ETP Holdings

Bullion-backed ETP holdings declined every month last year and slipped 79.1 metric tons in December, the most since June, data compiled by Bloomberg showed. They fell to 1,755.6 tons on Jan. 3, the lowest since October 2009. Billionaire John Paulson, the largest investor in the biggest gold ETP, said in November that he personally wouldn’t invest more money into his own gold fund because it’s not clear when inflation will quicken.

Fed officials said Dec. 18 they will trim monthly bond purchases to $75 billion from $85 billion, easing concern about faster consumer-price gains. The program will probably end in December 2014, economists surveyed by Bloomberg last month said. Gold rose 70 percent from December 2008 to June 2011 as the Fed pumped more than $2 trillion into the financial system.

Hedge funds and other speculators held 76,052 contracts betting on price declines by Dec. 24, near July’s record of 80,147 contracts, CFTC data show. Their net-long position is 7.2 percent above a six-year low reached on Dec. 3, the data show.

Goldman Sachs

The metal slumped 35 percent since reaching a record $1,921.15 in September 2011. Prices will rebound to $1,300 in three months, before declining to $1,110 in a year, Goldman Sachs Group Inc. wrote in a Dec. 5 report.

Gold will average $1,169 this year, the least since 2009, DZ Bank AG forecast in a Dec. 20 report. Credit Suisse Group AG projects an average of $1,180, while Barclays Plc predicts an average of $1,310 this year and $1,190 in 2015.

Six people surveyed last week expect raw sugar to rise this week and three were bearish. The commodity lost 16 percent last year for a third annual decline and was at 16.15 cents a pound on ICE Futures U.S. in New York today.

Thirteen of 17 people surveyed anticipated lower corn prices, with two saying the grain will climb and two neutral. Fourteen of 17 said soybeans will drop and three expect gains. Seven forecast wheat to slide, with three bullish and five predicting little change.

Worst Performer

Corn slid 40 percent in Chicago last year, the worst performer in the S&P GSCI commodities gauge, and traded at $4.26 a bushel today. Soybeans fell 8.3 percent in 2013 and were last at $12.755 a bushel, and wheat traded at $6.1125 a bushel after a 22 percent annual decline that was the most since 2008.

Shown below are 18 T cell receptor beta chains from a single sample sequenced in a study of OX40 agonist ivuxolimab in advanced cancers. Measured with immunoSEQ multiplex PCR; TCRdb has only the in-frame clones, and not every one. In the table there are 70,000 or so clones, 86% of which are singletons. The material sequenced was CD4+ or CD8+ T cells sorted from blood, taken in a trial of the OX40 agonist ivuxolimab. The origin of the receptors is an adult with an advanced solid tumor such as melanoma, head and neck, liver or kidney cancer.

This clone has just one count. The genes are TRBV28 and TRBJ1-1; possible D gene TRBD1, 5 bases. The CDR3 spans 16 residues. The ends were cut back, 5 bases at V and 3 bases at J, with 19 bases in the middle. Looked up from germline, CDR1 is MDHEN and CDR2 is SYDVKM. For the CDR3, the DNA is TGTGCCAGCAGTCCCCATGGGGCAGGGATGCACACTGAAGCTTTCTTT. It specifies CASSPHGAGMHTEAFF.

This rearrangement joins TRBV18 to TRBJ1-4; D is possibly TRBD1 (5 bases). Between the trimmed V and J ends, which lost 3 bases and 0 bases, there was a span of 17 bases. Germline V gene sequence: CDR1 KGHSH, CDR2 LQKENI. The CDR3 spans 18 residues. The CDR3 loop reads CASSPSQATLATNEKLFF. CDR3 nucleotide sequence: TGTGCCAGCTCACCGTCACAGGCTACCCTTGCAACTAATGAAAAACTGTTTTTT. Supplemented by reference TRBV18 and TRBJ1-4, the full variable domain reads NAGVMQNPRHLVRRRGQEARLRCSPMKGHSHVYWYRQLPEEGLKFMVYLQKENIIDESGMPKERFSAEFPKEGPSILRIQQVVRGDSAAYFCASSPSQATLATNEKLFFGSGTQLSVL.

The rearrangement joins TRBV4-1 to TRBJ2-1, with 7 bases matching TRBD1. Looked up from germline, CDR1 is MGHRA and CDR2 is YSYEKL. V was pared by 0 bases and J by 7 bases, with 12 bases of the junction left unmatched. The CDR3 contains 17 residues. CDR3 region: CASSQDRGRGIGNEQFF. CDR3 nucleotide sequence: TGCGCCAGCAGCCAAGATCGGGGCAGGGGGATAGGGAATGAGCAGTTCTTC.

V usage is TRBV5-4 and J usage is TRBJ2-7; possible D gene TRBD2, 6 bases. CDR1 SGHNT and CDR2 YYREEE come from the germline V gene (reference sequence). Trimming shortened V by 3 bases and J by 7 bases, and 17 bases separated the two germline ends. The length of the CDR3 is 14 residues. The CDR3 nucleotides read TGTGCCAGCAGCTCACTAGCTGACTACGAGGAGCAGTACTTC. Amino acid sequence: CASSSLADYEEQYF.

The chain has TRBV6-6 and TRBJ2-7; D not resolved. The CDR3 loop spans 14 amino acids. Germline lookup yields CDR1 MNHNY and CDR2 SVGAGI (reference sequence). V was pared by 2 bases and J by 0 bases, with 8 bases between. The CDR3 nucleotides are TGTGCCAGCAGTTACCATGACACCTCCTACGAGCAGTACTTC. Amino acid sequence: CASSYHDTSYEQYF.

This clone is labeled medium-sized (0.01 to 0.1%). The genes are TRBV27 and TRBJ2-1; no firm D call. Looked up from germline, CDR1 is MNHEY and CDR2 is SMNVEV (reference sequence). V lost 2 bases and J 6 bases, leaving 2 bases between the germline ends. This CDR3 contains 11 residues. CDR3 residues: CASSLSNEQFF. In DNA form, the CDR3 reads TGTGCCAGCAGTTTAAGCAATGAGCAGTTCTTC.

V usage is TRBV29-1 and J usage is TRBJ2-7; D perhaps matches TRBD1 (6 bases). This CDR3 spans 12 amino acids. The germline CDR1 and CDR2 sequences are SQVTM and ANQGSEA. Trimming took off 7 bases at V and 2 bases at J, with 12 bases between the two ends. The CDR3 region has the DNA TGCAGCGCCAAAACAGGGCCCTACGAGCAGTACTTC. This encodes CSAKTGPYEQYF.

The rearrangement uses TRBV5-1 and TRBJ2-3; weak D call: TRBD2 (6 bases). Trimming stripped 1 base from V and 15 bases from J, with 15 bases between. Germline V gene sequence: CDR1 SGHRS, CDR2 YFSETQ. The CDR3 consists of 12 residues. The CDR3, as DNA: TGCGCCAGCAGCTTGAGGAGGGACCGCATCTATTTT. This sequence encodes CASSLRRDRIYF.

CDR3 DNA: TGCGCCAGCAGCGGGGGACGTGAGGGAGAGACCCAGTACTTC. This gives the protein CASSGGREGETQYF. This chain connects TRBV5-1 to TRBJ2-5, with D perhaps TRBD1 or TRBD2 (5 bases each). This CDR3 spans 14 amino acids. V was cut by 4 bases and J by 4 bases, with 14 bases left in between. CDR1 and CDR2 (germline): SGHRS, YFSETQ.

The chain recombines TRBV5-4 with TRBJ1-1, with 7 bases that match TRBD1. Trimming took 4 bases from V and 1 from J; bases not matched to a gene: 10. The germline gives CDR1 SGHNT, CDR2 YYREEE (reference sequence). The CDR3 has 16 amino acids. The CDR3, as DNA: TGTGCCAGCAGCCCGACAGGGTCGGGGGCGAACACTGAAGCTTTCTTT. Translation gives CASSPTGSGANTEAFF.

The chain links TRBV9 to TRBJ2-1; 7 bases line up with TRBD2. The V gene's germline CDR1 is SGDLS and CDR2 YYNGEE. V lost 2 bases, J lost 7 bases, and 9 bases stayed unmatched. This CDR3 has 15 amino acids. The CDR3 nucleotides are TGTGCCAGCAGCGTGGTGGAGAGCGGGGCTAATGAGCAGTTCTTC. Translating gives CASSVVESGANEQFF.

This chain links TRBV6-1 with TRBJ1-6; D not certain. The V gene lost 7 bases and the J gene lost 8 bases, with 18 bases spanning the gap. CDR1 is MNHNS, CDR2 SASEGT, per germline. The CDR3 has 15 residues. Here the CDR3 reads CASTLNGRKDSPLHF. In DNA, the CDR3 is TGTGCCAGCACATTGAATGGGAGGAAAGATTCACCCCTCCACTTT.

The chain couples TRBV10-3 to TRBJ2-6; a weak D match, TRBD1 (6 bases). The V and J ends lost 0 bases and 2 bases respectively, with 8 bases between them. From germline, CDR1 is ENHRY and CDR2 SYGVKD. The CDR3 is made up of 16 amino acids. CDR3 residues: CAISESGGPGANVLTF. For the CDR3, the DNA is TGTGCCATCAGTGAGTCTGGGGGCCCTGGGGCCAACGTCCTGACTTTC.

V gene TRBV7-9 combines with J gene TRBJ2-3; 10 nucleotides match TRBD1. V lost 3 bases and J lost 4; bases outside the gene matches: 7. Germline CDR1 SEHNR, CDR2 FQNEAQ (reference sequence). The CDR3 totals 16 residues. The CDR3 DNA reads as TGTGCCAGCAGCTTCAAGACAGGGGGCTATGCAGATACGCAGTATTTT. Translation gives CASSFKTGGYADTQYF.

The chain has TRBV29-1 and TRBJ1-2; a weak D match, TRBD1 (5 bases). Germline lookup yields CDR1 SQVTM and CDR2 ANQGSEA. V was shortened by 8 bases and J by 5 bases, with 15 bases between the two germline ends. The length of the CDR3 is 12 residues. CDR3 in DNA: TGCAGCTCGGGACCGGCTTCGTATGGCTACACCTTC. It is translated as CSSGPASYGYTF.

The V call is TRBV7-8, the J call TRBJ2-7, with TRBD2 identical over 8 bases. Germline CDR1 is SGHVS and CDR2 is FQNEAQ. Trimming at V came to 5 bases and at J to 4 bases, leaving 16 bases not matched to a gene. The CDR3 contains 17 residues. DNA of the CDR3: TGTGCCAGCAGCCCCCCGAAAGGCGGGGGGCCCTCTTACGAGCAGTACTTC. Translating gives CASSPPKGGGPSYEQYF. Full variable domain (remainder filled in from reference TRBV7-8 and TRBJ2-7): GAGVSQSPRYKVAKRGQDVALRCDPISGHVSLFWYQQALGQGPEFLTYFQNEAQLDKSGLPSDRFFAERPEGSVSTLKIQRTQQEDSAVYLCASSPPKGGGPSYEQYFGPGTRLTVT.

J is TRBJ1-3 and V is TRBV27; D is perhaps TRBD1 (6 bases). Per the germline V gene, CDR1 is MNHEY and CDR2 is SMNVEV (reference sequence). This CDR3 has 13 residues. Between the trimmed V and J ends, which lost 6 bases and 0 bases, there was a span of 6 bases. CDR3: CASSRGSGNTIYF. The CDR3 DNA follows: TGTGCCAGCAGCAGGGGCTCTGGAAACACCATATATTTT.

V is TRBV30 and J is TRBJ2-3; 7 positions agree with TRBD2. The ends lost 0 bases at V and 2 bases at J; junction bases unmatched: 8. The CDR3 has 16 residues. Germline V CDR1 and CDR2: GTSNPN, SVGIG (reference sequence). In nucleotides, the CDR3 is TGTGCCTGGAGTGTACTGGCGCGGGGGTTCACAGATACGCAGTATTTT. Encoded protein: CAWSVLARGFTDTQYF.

Eight traders and analysts surveyed expect copper to climb this week, seven were bearish and five neutral. Copper for delivery in three months, the London Metal Exchange’s benchmark contract, fell 7.2 percent last year and was at $7,302 a ton.

The S&P GSCI lost 2.2 percent last year, the first drop since 2008. Global economic growth will accelerate to 3.6 percent this year, up from 2.9 percent in 2013 and the most in three years, as Europe rebounds from recession, the International Monetary Fund estimates. Christine Lagarde, managing director for the fund, said Dec. 22 that the group is raising its outlook for the U.S. economy.

“This year, there is growth possibly in the developed and developing world,” said James Paulsen, the Minneapolis-based chief investment strategist at Wells Capital Management, which oversees about $340 billion in assets. “What is better for commodities than to have synchronized global growth? It’s going to be a good year for commodities.”

Gold survey results: Bullish: 15 Bearish: 2 Hold: 4 Copper survey results: Bullish: 8 Bearish: 7 Hold: 5 Corn survey results: Bullish: 2 Bearish: 13 Hold: 2 Soybean survey results: Bullish: 3 Bearish: 14 Hold: 0 Wheat survey results: Bullish: 3 Bearish: 7 Hold: 5 Raw sugar survey results: Bullish: 6 Bearish: 3 Hold: 1 White sugar survey results: Bullish: 6 Bearish: 2 Hold: 2 White sugar premium results: Widen: 5 Narrow: 1 Neutral: 4

To contact the reporter on this story: Nicholas Larkin in London at nlarkin1@bloomberg.net

To contact the editor responsible for this story: Claudia Carpenter at ccarpenter2@bloomberg.net

Bloomberg reserves the right to edit or remove comments but is under no obligation to do so, or to explain individual moderation decisions.

Please enable JavaScript to view the comments powered by Disqus.